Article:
The U.S. Border Patrol has restricted agents’ authority to shoot at moving vehicles or at people throwing rocks, changing a controversial policy that has contributed to at least 19 deaths since 2010, the Los Angeles Times reports. Border Patrol Chief Michael Fisher directed agents not to stop in front of moving vehicles, nor to use their bodies to block them, in order to fire at drivers. He barred shooting at vehicles whose occupants are fleeing from agents. A deadly threat that would justify use of force does not “include a moving vehicle merely fleeing from agents,” the new rule says.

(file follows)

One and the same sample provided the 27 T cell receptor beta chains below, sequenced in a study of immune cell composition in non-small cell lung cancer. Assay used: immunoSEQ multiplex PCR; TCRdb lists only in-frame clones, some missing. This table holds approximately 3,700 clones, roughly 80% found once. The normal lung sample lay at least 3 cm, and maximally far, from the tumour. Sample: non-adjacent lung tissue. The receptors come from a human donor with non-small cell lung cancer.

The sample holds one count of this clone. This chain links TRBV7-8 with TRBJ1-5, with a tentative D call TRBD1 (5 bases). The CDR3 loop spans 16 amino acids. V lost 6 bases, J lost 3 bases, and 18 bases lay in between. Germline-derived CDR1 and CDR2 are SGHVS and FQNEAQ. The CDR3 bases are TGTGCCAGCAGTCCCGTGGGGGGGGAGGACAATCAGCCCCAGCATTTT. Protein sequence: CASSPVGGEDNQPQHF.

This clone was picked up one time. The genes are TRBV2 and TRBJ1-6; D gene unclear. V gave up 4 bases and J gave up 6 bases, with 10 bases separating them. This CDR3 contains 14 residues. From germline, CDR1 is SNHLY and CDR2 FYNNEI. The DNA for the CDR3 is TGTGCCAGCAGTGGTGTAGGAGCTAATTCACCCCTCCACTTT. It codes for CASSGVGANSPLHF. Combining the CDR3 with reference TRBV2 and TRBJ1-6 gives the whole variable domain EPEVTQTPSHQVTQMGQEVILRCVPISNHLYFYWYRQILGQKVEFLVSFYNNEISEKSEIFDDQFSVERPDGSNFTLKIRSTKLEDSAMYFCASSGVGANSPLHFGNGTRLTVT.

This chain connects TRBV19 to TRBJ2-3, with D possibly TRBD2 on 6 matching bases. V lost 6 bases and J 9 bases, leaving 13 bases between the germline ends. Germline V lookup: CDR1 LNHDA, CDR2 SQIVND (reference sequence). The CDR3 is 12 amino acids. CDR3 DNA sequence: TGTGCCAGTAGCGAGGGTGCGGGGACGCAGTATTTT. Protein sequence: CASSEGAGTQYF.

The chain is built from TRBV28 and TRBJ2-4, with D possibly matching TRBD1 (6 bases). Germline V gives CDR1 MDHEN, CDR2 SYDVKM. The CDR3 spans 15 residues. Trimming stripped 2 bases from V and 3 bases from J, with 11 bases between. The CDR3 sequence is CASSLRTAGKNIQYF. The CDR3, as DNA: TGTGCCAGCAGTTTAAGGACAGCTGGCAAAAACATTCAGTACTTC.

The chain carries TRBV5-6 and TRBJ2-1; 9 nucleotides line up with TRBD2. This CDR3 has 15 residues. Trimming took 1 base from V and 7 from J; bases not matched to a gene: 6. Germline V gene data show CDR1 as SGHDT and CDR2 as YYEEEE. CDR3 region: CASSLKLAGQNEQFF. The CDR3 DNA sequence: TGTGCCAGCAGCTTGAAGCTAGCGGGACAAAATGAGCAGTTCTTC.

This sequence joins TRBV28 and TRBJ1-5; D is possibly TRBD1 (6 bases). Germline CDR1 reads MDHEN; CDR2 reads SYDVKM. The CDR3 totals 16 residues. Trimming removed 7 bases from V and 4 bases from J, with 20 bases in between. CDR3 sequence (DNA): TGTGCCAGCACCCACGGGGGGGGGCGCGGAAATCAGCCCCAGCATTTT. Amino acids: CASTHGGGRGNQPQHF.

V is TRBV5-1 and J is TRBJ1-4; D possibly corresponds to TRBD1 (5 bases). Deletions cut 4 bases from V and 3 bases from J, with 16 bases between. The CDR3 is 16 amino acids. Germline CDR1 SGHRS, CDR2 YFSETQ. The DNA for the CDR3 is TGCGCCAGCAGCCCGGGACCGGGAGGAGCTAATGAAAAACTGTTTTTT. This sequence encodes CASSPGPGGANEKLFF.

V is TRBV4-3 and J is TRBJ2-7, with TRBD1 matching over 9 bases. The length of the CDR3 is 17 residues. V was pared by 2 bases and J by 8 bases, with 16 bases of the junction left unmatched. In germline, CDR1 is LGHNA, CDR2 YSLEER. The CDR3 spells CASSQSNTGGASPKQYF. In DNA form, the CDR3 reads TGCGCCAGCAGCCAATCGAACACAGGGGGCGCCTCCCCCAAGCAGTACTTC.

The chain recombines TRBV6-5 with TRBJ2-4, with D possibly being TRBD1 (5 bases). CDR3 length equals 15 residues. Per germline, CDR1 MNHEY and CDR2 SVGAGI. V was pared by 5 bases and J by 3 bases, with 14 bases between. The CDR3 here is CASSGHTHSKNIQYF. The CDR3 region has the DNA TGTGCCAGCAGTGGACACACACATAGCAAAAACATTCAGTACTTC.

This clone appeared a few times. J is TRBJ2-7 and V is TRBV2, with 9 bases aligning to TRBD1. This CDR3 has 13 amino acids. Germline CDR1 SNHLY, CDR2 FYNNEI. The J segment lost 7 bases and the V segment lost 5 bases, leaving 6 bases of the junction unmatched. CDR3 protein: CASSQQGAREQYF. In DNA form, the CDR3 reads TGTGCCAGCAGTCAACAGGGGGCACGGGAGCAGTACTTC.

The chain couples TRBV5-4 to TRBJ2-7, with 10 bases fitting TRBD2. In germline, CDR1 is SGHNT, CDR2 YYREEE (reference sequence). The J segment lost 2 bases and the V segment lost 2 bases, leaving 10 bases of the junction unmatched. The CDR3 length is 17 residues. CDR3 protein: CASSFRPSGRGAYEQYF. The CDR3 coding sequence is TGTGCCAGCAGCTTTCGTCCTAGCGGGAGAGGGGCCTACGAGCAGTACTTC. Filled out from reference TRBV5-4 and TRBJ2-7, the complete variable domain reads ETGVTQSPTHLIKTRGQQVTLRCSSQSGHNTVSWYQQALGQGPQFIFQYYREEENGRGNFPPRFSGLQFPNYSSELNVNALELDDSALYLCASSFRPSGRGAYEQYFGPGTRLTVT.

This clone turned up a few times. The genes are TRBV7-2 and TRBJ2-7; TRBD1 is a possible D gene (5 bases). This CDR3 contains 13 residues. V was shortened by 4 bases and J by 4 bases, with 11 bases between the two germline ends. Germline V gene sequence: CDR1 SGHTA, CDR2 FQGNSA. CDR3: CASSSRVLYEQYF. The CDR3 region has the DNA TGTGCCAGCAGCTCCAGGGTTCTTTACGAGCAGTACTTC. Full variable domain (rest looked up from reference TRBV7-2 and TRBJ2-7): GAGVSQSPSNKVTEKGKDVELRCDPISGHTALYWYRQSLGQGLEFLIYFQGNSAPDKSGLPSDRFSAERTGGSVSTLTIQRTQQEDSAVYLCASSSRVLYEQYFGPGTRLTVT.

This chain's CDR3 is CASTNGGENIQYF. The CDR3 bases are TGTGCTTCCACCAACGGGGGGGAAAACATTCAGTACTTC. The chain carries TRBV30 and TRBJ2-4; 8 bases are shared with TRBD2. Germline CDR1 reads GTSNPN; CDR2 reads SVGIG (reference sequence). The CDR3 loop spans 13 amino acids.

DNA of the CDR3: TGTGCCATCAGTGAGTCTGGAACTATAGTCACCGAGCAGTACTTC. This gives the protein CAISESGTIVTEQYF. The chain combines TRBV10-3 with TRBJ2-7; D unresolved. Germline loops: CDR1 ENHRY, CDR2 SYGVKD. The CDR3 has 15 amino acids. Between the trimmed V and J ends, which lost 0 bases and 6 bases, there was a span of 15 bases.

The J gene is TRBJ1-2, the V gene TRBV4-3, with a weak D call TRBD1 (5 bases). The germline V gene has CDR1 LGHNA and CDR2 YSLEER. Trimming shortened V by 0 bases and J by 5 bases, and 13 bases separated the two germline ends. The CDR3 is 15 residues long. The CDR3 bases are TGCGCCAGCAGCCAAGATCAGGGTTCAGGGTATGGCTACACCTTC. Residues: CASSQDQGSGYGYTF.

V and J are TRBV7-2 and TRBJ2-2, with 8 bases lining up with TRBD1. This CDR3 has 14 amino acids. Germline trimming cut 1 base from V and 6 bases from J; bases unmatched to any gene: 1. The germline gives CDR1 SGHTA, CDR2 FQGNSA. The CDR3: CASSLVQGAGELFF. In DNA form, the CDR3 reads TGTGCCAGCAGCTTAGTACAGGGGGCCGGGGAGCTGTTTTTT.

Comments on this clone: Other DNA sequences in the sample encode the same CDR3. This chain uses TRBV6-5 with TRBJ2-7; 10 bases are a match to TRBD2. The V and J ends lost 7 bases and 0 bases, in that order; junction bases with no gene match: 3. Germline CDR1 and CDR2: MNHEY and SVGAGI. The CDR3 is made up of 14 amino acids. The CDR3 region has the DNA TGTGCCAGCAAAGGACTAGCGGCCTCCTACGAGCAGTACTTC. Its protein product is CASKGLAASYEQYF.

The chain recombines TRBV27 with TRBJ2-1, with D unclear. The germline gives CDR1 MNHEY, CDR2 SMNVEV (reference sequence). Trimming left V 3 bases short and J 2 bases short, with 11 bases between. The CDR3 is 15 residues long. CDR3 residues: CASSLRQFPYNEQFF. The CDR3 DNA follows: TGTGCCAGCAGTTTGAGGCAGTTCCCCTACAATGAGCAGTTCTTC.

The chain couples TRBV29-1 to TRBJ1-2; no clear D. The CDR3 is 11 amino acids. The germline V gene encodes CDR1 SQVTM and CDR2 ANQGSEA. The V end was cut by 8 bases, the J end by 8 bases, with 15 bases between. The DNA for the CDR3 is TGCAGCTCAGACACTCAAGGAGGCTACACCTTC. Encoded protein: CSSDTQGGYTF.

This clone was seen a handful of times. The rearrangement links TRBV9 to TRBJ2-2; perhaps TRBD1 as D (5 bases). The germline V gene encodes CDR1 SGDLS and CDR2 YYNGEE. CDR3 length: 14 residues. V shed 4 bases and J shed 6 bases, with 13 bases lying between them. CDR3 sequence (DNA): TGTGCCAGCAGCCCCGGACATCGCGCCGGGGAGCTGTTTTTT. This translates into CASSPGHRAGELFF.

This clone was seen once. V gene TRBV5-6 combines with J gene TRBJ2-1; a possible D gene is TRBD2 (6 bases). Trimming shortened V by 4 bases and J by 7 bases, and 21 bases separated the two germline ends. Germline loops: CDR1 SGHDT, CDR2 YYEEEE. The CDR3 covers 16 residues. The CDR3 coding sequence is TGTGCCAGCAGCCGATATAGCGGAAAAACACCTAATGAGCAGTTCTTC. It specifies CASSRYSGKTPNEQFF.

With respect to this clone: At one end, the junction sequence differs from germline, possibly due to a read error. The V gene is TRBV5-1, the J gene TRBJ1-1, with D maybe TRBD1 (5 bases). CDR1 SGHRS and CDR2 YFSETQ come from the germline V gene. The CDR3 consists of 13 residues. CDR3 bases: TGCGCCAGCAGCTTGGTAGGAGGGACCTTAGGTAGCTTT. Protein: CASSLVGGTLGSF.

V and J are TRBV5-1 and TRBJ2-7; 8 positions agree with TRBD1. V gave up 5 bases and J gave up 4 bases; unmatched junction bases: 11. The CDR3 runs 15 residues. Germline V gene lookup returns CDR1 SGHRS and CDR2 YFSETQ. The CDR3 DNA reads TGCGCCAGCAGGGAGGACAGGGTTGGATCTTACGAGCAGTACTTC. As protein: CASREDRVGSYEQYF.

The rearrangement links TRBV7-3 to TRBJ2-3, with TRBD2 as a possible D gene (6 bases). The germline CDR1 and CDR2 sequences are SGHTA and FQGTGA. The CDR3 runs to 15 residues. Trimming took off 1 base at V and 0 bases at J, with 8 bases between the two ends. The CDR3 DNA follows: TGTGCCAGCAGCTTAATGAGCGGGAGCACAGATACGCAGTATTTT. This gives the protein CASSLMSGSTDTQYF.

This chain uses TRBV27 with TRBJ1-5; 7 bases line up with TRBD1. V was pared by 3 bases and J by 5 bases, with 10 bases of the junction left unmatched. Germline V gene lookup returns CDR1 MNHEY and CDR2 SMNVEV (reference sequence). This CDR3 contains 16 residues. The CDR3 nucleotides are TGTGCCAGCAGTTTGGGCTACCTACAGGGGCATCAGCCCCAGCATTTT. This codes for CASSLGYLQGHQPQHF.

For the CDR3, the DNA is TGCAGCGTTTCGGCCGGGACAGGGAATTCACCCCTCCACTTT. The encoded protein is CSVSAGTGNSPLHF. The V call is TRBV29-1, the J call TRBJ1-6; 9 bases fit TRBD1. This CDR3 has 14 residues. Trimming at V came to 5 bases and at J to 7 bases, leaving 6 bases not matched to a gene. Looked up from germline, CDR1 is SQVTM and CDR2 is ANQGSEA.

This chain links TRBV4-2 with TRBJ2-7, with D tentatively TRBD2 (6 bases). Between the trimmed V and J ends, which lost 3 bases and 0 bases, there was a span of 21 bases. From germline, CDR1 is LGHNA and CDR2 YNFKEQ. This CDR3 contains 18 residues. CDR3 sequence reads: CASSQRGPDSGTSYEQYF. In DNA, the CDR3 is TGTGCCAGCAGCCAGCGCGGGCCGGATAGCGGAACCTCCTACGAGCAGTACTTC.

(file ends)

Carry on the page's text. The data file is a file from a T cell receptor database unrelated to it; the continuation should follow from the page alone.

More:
Fisher also ordered agents to seek cover or move away from rock throwers if possible and not to shoot at them unless a rock or other object poses an imminent danger of death or serious injury. The new rules would bring the Border Patrol’s practices closer to those used by the nation’s major urban police departments. They are a response, in part, to widespread complaints from immigrant advocates that border agents have shot and killed people when deadly force was not necessary to protect the lives of agents or the public. The Times reported earlier that the Border Patrol’s parent agency commissioned experts to review 67 shooting incidents that left 19 people dead along the U.S.-Mexico border in 2010, 2011, and 2012.